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Scott R. Edwards, M.D.
JAMA. 1926;87(7):509-510. doi:10.1001/jama.1926.02680070055027.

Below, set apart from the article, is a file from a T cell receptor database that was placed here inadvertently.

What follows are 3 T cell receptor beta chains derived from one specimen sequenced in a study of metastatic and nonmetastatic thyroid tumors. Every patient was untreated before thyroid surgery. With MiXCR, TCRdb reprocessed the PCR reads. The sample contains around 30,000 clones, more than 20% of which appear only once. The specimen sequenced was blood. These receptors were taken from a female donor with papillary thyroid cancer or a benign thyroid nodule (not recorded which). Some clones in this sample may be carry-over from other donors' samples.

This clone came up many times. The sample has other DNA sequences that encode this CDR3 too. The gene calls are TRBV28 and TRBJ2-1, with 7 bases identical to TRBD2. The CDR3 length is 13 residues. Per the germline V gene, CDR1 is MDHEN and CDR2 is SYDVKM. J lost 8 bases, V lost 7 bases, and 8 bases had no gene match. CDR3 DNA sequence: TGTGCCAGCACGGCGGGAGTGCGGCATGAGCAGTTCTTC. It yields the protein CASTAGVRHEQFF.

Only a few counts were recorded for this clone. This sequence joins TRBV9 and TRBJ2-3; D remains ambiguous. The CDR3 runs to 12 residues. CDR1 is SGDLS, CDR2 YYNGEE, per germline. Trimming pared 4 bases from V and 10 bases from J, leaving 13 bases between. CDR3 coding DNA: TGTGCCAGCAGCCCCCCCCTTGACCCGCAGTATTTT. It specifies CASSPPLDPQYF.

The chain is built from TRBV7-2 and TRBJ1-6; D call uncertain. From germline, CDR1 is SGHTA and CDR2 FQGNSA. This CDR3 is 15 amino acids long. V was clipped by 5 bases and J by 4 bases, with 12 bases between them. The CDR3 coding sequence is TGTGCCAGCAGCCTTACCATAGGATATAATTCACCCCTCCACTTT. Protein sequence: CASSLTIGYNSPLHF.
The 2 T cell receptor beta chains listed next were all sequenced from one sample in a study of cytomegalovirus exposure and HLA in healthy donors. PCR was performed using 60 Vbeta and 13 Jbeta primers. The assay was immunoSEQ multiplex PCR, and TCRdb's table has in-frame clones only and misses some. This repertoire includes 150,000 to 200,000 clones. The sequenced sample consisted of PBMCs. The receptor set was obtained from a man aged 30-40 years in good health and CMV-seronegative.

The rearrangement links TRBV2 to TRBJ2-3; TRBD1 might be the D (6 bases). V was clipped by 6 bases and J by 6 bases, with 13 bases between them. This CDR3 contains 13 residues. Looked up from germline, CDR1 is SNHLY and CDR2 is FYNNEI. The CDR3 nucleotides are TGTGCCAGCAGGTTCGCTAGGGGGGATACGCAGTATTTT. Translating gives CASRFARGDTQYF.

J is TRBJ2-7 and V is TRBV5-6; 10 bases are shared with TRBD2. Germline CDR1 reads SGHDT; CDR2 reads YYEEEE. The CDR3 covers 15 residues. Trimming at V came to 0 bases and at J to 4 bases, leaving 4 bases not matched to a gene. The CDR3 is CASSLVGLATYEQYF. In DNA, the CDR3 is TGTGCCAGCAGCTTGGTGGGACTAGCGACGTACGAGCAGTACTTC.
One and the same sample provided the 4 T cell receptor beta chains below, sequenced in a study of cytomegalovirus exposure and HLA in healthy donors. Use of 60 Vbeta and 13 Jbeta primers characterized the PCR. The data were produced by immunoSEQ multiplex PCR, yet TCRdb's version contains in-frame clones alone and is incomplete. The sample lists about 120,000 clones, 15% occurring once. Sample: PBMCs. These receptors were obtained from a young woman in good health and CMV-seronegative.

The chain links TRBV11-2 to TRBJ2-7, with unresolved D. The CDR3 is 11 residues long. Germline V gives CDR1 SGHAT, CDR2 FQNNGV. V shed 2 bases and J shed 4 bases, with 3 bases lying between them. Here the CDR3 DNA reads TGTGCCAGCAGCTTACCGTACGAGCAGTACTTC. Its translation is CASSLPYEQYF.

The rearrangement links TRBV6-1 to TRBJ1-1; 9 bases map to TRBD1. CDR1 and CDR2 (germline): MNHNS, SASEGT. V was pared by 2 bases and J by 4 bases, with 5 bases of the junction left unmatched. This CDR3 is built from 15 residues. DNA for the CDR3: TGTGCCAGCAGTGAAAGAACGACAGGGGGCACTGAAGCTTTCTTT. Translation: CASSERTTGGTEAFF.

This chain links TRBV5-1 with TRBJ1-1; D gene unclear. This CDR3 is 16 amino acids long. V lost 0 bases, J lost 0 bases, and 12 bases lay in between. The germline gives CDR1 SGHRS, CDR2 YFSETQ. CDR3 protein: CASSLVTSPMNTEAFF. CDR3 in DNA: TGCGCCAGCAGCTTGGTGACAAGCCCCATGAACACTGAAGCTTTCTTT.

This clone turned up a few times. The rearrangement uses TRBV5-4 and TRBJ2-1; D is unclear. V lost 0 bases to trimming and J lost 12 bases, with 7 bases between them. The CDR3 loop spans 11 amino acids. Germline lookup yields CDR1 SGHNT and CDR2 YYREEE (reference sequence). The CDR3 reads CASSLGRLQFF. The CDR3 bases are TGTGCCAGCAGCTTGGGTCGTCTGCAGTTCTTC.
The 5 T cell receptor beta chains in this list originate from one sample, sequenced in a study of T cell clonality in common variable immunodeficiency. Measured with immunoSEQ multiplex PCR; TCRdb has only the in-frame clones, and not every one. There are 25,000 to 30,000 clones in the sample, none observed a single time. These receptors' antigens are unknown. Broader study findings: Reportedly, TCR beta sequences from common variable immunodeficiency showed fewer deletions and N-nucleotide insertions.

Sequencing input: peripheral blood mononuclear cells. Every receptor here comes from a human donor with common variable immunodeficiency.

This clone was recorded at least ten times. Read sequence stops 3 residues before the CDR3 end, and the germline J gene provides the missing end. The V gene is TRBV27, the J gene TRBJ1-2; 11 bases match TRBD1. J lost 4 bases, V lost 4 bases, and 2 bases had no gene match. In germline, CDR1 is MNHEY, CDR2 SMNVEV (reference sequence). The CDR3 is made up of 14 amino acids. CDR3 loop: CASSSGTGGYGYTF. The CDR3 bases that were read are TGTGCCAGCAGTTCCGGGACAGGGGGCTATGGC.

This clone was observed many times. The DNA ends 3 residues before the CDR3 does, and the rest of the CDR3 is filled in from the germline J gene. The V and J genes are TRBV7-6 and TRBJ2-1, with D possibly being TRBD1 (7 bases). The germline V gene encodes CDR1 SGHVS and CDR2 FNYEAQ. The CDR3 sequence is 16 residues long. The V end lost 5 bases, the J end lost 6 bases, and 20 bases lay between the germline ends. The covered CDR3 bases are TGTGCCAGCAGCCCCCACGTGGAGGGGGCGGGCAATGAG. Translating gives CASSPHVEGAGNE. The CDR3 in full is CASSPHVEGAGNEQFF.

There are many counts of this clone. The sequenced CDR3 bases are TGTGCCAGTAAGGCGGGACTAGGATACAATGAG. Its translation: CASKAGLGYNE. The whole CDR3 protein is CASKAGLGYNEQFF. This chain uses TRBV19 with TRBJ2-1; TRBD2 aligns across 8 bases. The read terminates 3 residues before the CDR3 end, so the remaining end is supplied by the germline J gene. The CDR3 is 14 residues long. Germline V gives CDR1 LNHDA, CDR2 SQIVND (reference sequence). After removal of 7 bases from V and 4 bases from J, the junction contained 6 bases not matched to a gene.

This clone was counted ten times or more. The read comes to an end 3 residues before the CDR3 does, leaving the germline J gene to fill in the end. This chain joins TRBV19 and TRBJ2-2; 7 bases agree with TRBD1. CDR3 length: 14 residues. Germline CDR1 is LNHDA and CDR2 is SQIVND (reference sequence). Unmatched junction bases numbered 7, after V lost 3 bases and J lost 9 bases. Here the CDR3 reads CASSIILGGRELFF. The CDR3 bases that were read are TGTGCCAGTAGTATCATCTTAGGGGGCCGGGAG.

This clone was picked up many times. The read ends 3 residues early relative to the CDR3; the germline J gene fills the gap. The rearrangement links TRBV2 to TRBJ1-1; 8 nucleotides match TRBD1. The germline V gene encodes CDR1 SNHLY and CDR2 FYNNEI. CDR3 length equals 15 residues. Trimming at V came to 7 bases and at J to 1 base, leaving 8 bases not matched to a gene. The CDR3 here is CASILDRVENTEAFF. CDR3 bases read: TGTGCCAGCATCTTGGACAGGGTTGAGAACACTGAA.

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To the Editor:  — In regard to the communication of Dr. E. A. Peterson (The Journal, June 26, p. 1995), in which he states that he doubts that any authentic experiments have ever been done to show that iodine breaks down a lung in a tuberculous animal or in man, the following facts may have some bearing:Several years ago Jobling and Peterson, while working on ferments, showed that iodine had the power of saturating the unsaturated radicals of fatty acids, and that when these fatty acids were acting as antitryptic ferments, saturation of these unsaturated bonds tended to reverse the reaction and liberate trypsin. When it is considered that a tubercle has a high percentage of fatty acids in its composition and that the probabilities are that these fatty acids are acting as antitryptic ferments, the importance of iodine in releasing the trypsin by saturating these unsaturated fatty acids


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